New information is provided on strength and conditioning internships, where 69% of SCCs completed their internship before obtaining a strength and conditioning related certification, therefore it may be suggested internships were completed when SCCs had less experience. Similar findings were observed in a large survey of 600 SCC interns that showed 58% of SCCs were ≤25 years-old and had ≤2 years' experience (38). The high number of internships completed may suggest the importance SCCs place on this type of learning experience, which allows them to apply their strength and conditioning knowledge and practical skills (9). Furthermore, it has been observed that completing internships can increase the likelihood of employment, with previous surveys showing that 44% of SCC interns obtained employment with the organizations offering the internship (38).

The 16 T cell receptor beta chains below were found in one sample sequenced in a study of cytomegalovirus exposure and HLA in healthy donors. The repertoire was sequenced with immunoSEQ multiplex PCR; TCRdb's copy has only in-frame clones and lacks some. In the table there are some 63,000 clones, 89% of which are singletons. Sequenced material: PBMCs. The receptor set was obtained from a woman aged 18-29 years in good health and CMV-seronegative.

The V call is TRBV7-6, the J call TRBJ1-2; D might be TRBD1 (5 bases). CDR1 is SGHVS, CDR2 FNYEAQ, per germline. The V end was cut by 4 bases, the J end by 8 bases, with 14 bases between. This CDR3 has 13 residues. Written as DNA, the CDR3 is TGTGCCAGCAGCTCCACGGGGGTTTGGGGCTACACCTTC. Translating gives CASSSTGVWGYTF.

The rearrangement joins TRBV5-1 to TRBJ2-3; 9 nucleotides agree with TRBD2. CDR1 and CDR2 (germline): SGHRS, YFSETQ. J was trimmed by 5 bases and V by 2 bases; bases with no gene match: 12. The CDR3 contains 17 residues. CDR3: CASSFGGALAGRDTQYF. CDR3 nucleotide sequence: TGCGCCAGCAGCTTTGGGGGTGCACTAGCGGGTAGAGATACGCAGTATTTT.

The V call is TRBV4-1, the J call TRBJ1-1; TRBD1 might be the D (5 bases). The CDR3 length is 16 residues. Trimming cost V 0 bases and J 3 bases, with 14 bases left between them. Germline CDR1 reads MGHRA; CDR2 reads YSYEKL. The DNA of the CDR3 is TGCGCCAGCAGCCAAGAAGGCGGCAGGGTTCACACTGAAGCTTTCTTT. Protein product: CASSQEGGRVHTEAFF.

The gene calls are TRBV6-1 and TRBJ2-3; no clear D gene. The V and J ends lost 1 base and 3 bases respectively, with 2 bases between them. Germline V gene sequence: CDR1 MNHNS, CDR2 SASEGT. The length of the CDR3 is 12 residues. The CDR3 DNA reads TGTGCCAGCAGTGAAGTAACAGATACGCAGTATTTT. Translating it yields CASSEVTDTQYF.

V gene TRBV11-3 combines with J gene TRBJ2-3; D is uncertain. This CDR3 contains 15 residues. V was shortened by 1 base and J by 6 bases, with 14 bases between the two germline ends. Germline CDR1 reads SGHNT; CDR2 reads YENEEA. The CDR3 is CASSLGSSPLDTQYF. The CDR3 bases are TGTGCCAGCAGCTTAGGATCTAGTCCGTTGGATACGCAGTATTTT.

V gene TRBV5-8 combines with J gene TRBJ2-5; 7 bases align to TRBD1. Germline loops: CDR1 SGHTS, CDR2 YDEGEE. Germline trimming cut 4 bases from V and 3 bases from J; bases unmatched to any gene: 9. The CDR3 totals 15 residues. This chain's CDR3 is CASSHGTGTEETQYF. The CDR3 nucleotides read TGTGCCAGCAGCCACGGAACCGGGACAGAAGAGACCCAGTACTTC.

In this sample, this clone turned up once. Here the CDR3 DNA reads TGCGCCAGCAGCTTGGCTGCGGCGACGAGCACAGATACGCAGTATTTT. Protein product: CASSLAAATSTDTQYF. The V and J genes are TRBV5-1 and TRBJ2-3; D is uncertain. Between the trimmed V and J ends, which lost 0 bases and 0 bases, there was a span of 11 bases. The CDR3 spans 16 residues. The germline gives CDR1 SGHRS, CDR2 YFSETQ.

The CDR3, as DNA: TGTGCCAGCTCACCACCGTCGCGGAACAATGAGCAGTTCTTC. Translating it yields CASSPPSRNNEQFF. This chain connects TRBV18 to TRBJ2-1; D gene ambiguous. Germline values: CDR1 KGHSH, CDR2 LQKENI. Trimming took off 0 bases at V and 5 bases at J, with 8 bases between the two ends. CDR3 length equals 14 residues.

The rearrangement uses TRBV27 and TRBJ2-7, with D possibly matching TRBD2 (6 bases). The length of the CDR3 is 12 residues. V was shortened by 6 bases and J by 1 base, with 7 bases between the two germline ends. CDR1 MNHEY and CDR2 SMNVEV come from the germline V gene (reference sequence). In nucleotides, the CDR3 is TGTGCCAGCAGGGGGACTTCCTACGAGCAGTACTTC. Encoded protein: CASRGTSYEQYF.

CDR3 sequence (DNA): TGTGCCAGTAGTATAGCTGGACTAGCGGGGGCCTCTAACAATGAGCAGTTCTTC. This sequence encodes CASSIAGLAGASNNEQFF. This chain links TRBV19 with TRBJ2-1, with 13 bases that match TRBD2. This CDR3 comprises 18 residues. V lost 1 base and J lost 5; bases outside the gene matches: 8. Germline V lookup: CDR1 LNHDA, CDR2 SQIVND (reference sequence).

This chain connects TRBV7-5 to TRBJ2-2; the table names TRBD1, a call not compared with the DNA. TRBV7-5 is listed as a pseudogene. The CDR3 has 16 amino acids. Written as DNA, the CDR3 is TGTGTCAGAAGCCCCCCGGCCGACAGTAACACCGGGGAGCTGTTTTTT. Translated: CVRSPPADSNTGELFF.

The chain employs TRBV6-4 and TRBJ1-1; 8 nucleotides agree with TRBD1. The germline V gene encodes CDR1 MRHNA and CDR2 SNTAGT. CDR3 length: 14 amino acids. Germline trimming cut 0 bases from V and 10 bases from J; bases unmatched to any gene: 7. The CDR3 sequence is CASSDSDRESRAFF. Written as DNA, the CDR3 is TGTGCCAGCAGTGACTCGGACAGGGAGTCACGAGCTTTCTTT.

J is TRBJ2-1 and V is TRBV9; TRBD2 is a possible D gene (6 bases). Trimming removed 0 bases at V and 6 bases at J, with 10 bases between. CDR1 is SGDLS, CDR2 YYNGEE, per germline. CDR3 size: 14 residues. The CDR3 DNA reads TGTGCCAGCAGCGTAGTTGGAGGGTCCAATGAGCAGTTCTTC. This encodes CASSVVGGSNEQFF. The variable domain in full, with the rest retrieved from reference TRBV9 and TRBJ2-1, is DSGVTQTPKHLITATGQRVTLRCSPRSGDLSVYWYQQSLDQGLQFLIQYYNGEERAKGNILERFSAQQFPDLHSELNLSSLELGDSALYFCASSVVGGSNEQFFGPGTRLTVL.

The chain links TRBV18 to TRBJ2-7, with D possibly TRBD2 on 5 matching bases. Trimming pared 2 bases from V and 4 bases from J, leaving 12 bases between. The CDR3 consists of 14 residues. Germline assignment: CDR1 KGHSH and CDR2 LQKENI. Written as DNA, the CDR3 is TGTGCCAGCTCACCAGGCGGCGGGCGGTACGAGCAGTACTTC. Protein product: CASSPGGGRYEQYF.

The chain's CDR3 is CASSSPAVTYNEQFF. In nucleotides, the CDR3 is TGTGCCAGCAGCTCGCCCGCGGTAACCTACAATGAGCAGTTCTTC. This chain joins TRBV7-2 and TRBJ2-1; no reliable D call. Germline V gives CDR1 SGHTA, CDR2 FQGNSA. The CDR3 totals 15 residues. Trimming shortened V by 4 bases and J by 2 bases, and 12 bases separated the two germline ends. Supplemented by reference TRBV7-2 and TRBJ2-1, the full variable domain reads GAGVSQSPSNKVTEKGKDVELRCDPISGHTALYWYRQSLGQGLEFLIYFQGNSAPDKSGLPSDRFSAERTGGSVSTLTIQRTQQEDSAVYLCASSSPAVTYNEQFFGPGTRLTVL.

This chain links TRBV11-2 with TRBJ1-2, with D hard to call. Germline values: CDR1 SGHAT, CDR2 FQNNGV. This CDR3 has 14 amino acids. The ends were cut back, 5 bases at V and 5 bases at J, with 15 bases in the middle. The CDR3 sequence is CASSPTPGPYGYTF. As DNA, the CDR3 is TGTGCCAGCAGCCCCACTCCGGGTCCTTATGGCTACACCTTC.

With regard to strength and power development, results indicated a slight reduction in training load in-season as one less strength and conditioning session per week was completed, suggesting an intentional reduction. Similar findings were observed in SCCs surveyed in rugby union, which concluded the reduction was maybe associated with a maintenance approach whereas SCCs have more contact time with athletes to develop the physical qualities required in their given sports during the off-season (21). The use of maintenance sessions in-season can be beneficial in sports, such as soccer, where a single strength and conditioning maintenance session used in-season over a 12-week period was sufficient in maintaining strength and power gains achieved during a preceding developmental period (35).